Take a scenic train ride through WV on the Potomac Eagle Scenic Railroad
“Two eagles sitting in a tree! “exclaims Jean Shoemaker, our 80 year old spotter.” Look for the dead tree in the river, then go straight up the mountain and you will see them. “Everyone on the train swings towards them. windows to observe a pair of bald eagles casually but majestically looking at the southern arm of the Potomac River.
My wife, Rebecca, and I drove to Romney, West Virginia in July to board the Potomac Eagle Scenic Railroad, which offers a variety of rides on an old B&O railroad line every weekend from May and until December. (During the holiday season, a family “North Pole Express” ride includes storytelling, Christmas carols, and a visit from Santa Claus.) Our trip, the three hour “Trough Trip”, is the bread-and-butter ride. Potomac Eagle Butter, featuring West Virginia history and scenic views. The ‘hollow’ refers to the most captivating part of the journey through a deep mountain river valley, where bald eagles are known to build nests and fish in the Potomac. Although bird sightings are not guaranteed, we were lucky with several appearances of eagles.
What Potomac Eagle guarantees (and provides) is great service and an enjoyable excursion. Engineer Patton Swartzfager, who appropriately focuses on driving the train, notes that he takes great care in managing the “movement” – the few inches of clearance between the cars – in order to provide customers with a smooth ride. candy. In his past work for the Union Pacific Railroad, Swartzfager has driven five locomotives hauling 18,000 tonnes of freight in no less than 130 cars, and he clearly knows how to maneuver the Potomac Eagle. It was the smoothest ride I have ever experienced on a train, with no jolts or swerves during the three hour tour.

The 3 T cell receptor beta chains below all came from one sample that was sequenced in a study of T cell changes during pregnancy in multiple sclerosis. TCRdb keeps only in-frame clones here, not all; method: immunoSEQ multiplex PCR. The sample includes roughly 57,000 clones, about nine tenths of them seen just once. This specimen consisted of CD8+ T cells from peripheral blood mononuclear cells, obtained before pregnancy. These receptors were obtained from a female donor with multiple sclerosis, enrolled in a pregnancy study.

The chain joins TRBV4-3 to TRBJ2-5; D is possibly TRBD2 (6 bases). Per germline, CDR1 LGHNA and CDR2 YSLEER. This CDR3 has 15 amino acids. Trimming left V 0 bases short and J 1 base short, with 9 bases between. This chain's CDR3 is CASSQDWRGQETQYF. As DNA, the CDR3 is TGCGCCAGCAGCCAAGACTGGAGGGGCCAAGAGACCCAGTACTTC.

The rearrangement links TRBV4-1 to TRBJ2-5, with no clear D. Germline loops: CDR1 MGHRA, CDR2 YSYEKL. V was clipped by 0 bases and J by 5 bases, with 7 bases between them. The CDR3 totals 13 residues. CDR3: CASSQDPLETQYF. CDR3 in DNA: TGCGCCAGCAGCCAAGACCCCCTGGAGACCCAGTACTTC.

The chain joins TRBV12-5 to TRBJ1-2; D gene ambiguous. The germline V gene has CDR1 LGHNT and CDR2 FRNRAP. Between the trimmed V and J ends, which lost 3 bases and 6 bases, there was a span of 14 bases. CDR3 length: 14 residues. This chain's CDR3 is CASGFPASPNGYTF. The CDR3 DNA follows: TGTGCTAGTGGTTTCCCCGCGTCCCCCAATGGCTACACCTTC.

There isn’t much slack in the schedule either. After boarding a pre-assigned wagon at 12:45 p.m. (there are 270 passengers that day, although the train can carry over 500), we drive south along the river at 1:00 p.m. Shoemaker, who recounts train tours from The creation of the Potomac Eagle in the early ’90s doubles as an eagle watcher and historian, conveying fun facts about the landscapes and buildings we pass through.
Filled with early American history, this part of the Potomac River Valley was familiar territory to George Washington. He first arrived as a teenager, surveying land on behalf of his mentor, Lord Fairfax, a prominent landowner during the British colonial era. Washington returned to the area in 1754 as a 22-year-old lieutenant colonel of the Virginia Regiment, Shoemaker announces as the train passes through small towns and unspoiled terrain. A year later, the man who would become our first president passed through the nearby town of Cumberland, Maryland, serving as a voluntary aide-de-camp to British General Edward Braddock en route to a beating by the French near Fort Duquesne in Pennsylvania.